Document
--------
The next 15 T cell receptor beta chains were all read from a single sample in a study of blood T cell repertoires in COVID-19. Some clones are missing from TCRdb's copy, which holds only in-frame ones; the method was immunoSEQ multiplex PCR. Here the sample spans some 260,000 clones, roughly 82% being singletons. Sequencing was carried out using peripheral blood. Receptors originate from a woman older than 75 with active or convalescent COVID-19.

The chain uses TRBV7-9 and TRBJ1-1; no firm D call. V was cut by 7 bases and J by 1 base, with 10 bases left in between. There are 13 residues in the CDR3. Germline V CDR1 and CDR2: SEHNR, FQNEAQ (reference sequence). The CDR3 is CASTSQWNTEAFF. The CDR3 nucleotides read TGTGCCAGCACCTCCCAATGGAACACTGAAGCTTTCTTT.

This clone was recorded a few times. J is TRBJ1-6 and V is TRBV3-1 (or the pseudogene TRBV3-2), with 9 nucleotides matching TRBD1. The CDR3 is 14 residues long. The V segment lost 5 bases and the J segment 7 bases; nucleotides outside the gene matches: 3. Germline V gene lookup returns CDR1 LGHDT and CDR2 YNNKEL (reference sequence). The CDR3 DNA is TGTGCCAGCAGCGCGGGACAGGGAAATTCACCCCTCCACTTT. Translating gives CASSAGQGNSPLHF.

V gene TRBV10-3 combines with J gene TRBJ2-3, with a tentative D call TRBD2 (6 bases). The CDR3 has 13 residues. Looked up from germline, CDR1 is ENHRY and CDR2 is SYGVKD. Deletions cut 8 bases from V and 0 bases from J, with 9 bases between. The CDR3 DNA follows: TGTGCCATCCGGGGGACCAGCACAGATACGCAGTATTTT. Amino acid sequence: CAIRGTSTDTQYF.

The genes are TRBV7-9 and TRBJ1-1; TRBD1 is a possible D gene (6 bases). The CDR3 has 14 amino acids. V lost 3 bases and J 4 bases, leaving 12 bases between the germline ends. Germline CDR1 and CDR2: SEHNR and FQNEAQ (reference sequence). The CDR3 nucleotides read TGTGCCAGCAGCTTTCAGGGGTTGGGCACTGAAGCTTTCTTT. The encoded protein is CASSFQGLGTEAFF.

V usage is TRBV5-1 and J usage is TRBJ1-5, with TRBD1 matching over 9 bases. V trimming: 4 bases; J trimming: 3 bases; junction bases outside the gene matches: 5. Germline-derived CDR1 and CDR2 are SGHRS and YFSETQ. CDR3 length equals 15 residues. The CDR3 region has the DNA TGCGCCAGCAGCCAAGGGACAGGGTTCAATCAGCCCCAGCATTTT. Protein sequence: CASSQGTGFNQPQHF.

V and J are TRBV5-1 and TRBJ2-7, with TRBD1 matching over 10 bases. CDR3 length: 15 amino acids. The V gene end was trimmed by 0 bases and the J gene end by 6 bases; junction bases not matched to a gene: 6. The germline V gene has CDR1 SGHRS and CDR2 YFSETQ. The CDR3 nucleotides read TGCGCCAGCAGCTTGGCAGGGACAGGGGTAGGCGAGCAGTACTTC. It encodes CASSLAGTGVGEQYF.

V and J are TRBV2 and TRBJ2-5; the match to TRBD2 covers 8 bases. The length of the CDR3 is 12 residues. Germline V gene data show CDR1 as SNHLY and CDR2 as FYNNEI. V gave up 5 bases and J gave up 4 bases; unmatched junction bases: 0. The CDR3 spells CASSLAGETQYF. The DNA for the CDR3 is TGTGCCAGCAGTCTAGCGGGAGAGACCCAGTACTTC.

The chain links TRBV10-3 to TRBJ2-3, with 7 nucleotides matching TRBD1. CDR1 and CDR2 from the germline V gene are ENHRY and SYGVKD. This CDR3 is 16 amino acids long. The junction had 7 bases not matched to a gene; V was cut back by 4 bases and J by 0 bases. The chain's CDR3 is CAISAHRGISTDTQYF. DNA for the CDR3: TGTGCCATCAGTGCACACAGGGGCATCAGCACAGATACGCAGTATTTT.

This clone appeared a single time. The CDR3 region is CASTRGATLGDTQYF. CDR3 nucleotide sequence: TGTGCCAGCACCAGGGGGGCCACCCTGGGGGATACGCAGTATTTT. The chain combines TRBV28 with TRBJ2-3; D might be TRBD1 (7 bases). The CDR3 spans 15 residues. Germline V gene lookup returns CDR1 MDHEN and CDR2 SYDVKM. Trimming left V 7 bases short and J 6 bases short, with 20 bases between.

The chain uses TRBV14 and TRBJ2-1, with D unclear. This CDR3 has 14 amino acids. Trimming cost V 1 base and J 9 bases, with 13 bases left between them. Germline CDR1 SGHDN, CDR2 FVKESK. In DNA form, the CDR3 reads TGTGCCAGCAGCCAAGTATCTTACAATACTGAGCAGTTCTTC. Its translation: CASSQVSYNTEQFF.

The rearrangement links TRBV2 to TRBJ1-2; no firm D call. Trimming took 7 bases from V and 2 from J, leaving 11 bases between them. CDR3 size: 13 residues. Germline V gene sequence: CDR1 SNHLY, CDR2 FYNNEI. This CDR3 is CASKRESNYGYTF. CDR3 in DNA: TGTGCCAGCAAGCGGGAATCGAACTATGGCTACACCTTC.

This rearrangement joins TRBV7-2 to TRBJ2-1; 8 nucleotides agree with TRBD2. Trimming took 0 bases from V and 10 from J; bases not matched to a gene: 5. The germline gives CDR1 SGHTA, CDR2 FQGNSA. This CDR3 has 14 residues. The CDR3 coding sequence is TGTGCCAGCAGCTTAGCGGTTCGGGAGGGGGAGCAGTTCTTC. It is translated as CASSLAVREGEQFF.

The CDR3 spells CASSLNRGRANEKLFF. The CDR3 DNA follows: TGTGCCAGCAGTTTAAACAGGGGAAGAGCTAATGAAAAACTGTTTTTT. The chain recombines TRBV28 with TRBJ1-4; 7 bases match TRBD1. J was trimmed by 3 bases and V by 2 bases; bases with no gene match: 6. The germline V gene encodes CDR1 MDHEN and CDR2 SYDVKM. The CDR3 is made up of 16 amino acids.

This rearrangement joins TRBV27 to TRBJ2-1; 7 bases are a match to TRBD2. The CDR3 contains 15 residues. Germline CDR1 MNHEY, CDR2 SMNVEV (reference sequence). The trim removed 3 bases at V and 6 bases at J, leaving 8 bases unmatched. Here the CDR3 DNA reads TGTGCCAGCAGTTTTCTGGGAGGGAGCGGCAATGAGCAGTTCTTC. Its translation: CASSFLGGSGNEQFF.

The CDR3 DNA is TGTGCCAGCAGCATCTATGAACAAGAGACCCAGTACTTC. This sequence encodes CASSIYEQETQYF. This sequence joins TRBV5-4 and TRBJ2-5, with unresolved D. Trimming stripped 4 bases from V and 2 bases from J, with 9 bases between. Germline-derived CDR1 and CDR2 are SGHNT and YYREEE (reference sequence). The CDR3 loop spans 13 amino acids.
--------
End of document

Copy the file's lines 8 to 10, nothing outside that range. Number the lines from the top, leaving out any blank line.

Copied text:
V and J are TRBV2 and TRBJ2-5; the match to TRBD2 covers 8 bases. The length of the CDR3 is 12 residues. Germline V gene data show CDR1 as SNHLY and CDR2 as FYNNEI. V gave up 5 bases and J gave up 4 bases; unmatched junction bases: 0. The CDR3 spells CASSLAGETQYF. The DNA for the CDR3 is TGTGCCAGCAGTCTAGCGGGAGAGACCCAGTACTTC.

The chain links TRBV10-3 to TRBJ2-3, with 7 nucleotides matching TRBD1. CDR1 and CDR2 from the germline V gene are ENHRY and SYGVKD. This CDR3 is 16 amino acids long. The junction had 7 bases not matched to a gene; V was cut back by 4 bases and J by 0 bases. The chain's CDR3 is CAISAHRGISTDTQYF. DNA for the CDR3: TGTGCCATCAGTGCACACAGGGGCATCAGCACAGATACGCAGTATTTT.

This clone appeared a single time. The CDR3 region is CASTRGATLGDTQYF. CDR3 nucleotide sequence: TGTGCCAGCACCAGGGGGGCCACCCTGGGGGATACGCAGTATTTT. The chain combines TRBV28 with TRBJ2-3; D might be TRBD1 (7 bases). The CDR3 spans 15 residues. Germline V gene lookup returns CDR1 MDHEN and CDR2 SYDVKM. Trimming left V 7 bases short and J 6 bases short, with 20 bases between.